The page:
Marking the Infinite originated at the Nevada Museum of Art and was organized by William Fox, Director of the Centre for Art and Environment, and scholar Henry Skerritt. The exhibition is drawn from the collection of Debra and Dennis Scholl.

Exhibition artists:

Discover the exhibition’s artists that inspired this podcast by virtue of inspiring The RumSalt Orchestra into existence.

Interview guests:

The following special guests were interviewed at MOA on MOA March 17 2018, just before the opening of Marking the Infinite. Marie Wustner, Curator of Public Programs + Engagement at MOA and the Producer of this podcast, was lucky to sit with these internationally-known artists, philanthropists and arts advocates to discuss a great many things including The Dreaming.

Wukun Wanambi is a well-known, award-winning painter from the Marrakulu clan of the Yolnu people. He knows the artists of Marking the Infinite and has been somewhat of a cultural champion for Australian Aboriginal art, having his works presented around the globe.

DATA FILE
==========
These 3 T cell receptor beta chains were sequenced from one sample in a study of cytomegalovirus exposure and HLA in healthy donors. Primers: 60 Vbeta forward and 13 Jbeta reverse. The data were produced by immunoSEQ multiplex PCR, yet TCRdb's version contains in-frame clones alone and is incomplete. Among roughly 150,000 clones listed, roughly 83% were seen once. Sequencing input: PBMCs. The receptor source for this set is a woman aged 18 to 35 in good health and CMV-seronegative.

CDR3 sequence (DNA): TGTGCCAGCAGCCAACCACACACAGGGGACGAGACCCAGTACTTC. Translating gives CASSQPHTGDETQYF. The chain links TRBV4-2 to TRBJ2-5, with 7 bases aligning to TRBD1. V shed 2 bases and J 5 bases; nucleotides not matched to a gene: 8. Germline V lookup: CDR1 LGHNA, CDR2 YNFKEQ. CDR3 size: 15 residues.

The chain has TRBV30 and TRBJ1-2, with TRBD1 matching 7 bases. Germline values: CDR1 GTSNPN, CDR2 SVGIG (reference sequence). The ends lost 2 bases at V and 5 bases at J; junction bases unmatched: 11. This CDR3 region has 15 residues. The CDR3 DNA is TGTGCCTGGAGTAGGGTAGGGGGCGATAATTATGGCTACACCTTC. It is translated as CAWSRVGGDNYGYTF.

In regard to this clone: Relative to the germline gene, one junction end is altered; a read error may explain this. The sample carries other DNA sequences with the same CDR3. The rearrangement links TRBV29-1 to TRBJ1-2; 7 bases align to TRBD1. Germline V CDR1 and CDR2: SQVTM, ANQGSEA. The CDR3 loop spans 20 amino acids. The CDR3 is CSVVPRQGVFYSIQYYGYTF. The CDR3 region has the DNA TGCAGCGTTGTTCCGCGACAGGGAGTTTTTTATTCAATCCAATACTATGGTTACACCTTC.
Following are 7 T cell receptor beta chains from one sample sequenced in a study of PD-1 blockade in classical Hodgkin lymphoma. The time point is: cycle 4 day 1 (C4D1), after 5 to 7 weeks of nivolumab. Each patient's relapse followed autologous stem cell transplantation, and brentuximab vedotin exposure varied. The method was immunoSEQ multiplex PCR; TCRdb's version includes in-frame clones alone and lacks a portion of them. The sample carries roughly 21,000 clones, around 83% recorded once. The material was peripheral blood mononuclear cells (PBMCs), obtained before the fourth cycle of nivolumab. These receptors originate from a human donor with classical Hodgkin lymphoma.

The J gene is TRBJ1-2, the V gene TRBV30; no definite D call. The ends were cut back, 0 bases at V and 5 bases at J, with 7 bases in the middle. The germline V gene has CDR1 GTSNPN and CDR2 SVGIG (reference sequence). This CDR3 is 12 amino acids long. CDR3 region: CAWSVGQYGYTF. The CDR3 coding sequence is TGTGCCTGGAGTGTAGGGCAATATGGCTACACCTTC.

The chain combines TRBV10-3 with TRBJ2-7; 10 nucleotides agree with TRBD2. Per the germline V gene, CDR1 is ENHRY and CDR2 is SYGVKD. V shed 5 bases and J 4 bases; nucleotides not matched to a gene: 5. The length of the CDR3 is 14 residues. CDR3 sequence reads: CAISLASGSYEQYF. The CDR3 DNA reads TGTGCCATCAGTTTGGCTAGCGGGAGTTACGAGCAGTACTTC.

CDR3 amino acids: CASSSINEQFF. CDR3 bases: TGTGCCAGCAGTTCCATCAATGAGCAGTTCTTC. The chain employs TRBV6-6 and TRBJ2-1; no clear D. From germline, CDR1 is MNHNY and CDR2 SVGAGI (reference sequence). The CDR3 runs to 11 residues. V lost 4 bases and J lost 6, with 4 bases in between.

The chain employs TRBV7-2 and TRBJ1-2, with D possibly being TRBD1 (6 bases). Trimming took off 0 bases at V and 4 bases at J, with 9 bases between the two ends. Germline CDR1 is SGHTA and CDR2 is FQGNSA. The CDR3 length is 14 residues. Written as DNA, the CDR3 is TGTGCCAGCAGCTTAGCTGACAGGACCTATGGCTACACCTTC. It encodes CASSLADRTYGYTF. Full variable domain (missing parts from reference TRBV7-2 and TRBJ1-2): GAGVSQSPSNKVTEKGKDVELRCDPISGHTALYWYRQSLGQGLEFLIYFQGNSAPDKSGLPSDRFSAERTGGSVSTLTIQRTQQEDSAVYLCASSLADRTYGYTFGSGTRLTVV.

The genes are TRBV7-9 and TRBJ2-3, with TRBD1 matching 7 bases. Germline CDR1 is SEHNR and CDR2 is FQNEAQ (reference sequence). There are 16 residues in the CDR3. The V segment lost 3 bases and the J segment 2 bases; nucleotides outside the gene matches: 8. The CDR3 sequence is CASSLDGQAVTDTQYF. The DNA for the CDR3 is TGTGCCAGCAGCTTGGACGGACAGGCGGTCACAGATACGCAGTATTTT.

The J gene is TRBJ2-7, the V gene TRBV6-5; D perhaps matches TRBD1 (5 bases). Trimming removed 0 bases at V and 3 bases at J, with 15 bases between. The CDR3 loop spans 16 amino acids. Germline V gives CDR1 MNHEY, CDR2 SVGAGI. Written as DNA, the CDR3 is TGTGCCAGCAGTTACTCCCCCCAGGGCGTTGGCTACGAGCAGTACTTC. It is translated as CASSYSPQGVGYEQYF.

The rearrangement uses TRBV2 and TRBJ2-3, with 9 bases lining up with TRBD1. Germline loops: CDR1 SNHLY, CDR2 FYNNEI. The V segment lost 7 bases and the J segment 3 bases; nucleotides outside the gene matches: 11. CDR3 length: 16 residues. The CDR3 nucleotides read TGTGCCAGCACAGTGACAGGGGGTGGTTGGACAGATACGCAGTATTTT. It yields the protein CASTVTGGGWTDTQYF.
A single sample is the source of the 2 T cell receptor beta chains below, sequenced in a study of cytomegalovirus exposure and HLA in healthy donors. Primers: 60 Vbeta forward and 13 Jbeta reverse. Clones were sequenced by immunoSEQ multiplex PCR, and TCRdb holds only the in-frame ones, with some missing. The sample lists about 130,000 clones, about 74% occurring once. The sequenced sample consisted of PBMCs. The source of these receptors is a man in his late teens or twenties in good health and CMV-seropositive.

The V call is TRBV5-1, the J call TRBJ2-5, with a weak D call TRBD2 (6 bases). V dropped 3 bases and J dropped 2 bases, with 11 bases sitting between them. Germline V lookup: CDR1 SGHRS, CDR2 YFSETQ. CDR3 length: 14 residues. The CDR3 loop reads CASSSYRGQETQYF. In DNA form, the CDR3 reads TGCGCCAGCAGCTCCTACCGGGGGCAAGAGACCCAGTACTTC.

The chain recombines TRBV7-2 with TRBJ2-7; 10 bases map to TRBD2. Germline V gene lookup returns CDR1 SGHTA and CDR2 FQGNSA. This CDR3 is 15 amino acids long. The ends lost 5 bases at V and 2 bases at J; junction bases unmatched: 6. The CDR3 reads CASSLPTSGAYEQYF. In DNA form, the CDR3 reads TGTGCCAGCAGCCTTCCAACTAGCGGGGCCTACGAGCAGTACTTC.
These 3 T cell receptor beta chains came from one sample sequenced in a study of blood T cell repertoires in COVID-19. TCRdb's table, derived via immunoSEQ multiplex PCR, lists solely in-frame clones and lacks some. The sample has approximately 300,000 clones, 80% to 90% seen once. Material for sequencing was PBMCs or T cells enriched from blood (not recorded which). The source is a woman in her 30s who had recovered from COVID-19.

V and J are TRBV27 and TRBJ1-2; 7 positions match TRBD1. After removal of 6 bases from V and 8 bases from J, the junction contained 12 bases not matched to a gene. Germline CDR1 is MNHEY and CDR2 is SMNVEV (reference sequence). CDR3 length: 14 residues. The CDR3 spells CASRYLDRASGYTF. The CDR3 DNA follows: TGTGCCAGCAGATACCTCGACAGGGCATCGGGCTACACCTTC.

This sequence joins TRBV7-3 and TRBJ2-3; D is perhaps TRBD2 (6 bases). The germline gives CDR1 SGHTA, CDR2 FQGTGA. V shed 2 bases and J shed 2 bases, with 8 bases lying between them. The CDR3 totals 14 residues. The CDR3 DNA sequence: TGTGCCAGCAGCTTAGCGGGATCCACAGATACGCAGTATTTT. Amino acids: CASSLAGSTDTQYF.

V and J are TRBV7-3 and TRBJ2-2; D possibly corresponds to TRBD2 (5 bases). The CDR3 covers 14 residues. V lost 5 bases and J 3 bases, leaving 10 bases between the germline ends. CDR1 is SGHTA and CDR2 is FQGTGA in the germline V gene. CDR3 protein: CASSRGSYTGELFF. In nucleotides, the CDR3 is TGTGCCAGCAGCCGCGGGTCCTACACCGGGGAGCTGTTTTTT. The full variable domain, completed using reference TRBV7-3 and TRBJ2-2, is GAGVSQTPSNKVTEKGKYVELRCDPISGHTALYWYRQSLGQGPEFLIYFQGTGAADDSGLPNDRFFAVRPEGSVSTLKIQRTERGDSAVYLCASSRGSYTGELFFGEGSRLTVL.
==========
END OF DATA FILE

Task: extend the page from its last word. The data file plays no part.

Ishmael Marika is a young artist and filmmaker from the Yirrkala community in a region from which some of the art of Marking the Infinite comes from. Ishmael promotes language and culture revitalization through his art and documentaries.

Dennis Scholl is a well-known Floridian art collector, philanthropist, and cultural revivalist who has dedicated enormous time, energy and financing into art communities around the world. Dennis and Debra Scholl are the original collectors of the Australian Aboriginal art work displayed in Marking the Infinite.

Kade McDonald is an Australian curator and conduit for multifaceted, multicultural, contemporary art societies. While working in close consultation with Indigenous communities, Kade focuses on cultural enterprise and community development through national and international contemporary art exhibitions and events.

Episode 2: The Sounds of Resistance (July 2020)